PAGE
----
For breakfast, nothing beats a superb bowl of Bak Chor Mee (mince pork noodle). Seng Kee on Changi Road loads up on heavenly mushrooms that impart a depth to its unique sauce. I also like the mee pok noodle here. It is always al dente or QQ as the natives call it and never mushy. Minced pork, while in the name, is not the star of the bowl, that honor goes to the liver pieces. Not funky, but definitely mineraly in the best sense of the word as it applies to organ meats, the liver balances out the eggyness of the noodle perfectly. I can't imagine a better way to start my wedding week.

Seng Kee Mushroom Minced Pork Noodles
316 Changi Road

Daily highlight #87: The other yeast bread - H&F Bread Company

Having never being to the middle east, I can't tell you whether what you see here is an authentic pita. Frankly, there are so many varieties of pita in the vast region that is the middle east, I doubt I could speak with any degree of authority even if I did go for a short tourist visit. What I can tell you is that while tearing pieces of fluffy and well ventilated innards from this pillowy pita, I appreciated, for the first time, pita's classification as a yeast bread.

There was no doubt that millions of little microorganisms had worked their magic on this creation, lifting the dough every which way to create the peaks and valleys within the large pocket. This time, I couldn't hold on to my lone pita long enough to contemplate any sort of filling. But next time, I'd be sure to hold out for some creamy hummus at least.

H&F Bread Company
2255 Peachtree Rd NE
Atlanta, GA 30309

Wednesday, August 27, 2008

Daily highlight #86: Caught the end of the season - Restaurant: Dancing Crab (DC)

I still remember the days in the early nineties when a dozen blue crabs cost six dollars at the height of the season in Baltimore. Now I'd be lucky to get a dozen for fifty. But still every time I come up to the DC/Baltimore area during the summer, I must get some.

Normally, I rent a car to drive down to the harbor of Annapolis where I can sit on the water at Mike's with my own pile of Old Bay covered beauties. But this trip, I was short on time and long on work, so Dancing Crab in the middle of DC just had to do.

This night only medium males were available, but they were rather meaty little guys. Never mealy and distinctly sweet, the blue crab is unbeatable flavor wise. Where Dancing Crab loses out to Mike's is in the way the crabs were steamed. Mike's does its crabs in vast steamers at high heat, which turns out cooked through, but dry meat. Dancing Crab's crabs have touched water, which left some lodged in the meat that in some instances turned the meat just a bit mushy. In any case, it was still good stuff I don't get in Atlanta and long for every summer. Until next season, I'll have to live on the memory of this dozen.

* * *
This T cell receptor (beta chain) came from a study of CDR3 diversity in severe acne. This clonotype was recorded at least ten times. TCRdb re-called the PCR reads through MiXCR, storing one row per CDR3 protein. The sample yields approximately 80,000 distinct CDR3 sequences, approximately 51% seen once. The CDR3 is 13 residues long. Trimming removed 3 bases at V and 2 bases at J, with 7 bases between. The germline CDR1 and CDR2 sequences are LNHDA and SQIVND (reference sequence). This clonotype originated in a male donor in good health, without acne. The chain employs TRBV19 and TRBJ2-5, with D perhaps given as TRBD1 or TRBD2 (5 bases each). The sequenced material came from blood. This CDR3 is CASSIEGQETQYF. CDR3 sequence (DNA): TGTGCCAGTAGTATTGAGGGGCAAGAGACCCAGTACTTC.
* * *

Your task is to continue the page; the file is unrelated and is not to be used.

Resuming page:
Saturday, August 23, 2008

Daily highlight #85: Reasonable indulgence - Restaurant Eugene

Many restaurants are now promoting various "recession specials" to entice the dwindling dining population. I don't know about you, but a meal titled recession something or another just sounds depressing. Of course I am not saying that I don't love a bargain. I have always loved what's arguably the best dining bargain in town way before this economy decided to take a dive.

On Sunday nights, Restaurant Eugene breathes an air of easy southern gentility and welcomes a large crowd for supper. Even though the entire price tag for the supper (3 courses for $29.50) is less than that of an entree on the regular menu, no server ever made me feel less wanted on these evenings. And just like full price nights, an Eugenified oyster (above) arrived for each diner. The plump oyster almost looked bashful under the layer of delicate granita the shade of sakura. Cool like ocean breeze with just a hint of sweetness, it was a good representation of what this restaurant is about, elegance and substance.